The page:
Use of tobacco is, more often than not, initiated during adolescence, with more than 80% of smokers beginning their habit prior to the age of 18 (CDC, 2008). The implications of early onset of nicotine use are far reaching. It has been reported that subjects who begin smoking during adolescence show increased dependence (Kandel and Chen, 2000) and increased difficulty quitting (Chen and Millar, 1998) compared to adult onset smokers. Additionally, early onset of nicotine use usually precedes the use of other drugs of abuse, particularly alcohol (Nelson et al. , 1995), and is seen as a risk factor for and strong predictor of the development of alcohol use and abuse and dependence disorders later in life (DiFranza and Guerrera, 1990, Grant, 1998, Grucza and Bierut, 2006, Hanna and Grant, 1999, USDHHS, 1994). Nicotine preexposure during periadolescence has also been shown to enhance the reinforcing and rewarding effects of other drugs of abuse, such as cocaine (McMillen et al. , 2005, McQuown et al. , 2007) and diazepam (James-Walke et al. , 2007).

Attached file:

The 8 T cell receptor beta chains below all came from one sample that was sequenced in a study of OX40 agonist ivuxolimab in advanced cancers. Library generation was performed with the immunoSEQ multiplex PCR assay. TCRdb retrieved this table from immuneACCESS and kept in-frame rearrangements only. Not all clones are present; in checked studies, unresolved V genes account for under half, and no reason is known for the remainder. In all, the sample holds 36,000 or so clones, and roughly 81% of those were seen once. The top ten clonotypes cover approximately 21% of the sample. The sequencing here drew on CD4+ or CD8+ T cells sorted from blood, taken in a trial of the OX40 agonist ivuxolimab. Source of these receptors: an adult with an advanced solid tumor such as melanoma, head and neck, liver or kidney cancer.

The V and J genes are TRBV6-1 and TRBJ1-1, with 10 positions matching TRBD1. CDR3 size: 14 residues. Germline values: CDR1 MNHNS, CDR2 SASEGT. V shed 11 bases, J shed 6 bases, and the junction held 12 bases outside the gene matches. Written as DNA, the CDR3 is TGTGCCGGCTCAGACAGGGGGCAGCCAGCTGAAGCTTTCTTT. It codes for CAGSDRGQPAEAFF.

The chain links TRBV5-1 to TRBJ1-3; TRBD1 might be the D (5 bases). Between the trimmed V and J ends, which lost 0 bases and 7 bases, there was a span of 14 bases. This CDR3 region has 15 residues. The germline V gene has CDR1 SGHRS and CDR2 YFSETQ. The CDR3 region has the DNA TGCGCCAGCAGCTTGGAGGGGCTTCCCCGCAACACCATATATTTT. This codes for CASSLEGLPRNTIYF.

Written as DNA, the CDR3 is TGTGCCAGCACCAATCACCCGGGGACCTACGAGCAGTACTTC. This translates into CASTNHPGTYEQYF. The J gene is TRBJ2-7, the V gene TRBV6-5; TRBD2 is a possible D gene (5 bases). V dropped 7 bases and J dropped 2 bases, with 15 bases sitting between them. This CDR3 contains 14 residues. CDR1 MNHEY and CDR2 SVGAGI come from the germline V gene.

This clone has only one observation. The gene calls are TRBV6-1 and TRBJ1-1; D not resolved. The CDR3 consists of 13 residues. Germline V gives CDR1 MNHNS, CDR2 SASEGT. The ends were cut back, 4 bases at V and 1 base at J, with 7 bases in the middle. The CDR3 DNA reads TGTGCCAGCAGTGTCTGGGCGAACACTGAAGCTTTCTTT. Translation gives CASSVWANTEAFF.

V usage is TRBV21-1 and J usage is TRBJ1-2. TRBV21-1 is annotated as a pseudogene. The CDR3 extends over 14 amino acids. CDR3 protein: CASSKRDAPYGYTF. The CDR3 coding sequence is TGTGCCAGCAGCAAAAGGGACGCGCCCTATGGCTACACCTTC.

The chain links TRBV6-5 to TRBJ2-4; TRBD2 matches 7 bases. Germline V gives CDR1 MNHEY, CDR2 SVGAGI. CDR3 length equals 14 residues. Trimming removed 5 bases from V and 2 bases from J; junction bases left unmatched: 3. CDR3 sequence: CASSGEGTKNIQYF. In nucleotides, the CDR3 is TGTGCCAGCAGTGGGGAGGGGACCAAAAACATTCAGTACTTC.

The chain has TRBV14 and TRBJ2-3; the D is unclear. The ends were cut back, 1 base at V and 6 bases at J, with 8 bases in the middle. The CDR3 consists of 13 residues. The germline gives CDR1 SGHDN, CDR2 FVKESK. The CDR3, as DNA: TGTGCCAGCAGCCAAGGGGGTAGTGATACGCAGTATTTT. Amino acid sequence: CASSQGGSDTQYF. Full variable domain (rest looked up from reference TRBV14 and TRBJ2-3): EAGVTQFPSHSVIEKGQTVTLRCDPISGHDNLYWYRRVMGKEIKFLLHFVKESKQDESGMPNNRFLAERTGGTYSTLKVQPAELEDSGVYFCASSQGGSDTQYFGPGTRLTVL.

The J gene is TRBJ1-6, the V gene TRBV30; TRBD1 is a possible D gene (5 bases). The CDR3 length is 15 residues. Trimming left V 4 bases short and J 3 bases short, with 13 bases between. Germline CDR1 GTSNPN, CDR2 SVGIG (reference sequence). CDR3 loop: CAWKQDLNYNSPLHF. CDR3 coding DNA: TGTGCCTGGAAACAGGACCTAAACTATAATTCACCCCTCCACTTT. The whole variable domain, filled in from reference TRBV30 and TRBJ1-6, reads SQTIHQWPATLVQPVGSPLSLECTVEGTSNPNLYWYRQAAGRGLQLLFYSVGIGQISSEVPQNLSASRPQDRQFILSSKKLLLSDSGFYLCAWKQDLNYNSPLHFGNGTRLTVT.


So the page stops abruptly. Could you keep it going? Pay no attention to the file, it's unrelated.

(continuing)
Although assessments of the changes in the rewarding effects of drugs following nicotine preexposure are important to understanding abuse vulnerability, the overall affective response of (and thus potential to use) a drug is thought to be due to the balance between its rewarding and aversive effects. Such aversive effects likely serve to limit drug self-administration (Brockwell et al. , 1991, Simpson and Riley, 2005, Wise et al. , 1976). In this context, it is important to assess the impact of adolescent drug exposure on the subsequent aversive effects of drugs of abuse in adulthood. In a recent report, Diaz-Granados and Graham, (2007) demonstrated that exposure to alcohol during periadolescence attenuated the aversive effects of alcohol in adulthood in mice as measured by the conditioned taste aversion (CTA) preparation (an index of the aversive effects of drugs; see Garcia and Ervin, 1968, Revusky and Garcia, 1970, Riley and Tuck, 1985, Rozin and Kalat, 1971; www.CTAlearning.com). Similarly, diazepam and alcohol administered in periadolescence attenuated the subsequent acquisition of alcohol and cocaine-induced taste aversions, respectively (Graham and Diaz-Granados, 2006; Hutchison et al. , 2010). To our knowledge, only a single study has examined the effects of nicotine preexposure during periadolescence on aversion learning in adulthood. In this report, Hutchison and Riley (2008) demonstrated that nicotine during periadolescence had no effect on the acquisition of a conditioned taste aversion induced by a range of cocaine doses, but did appear to slow its extinction.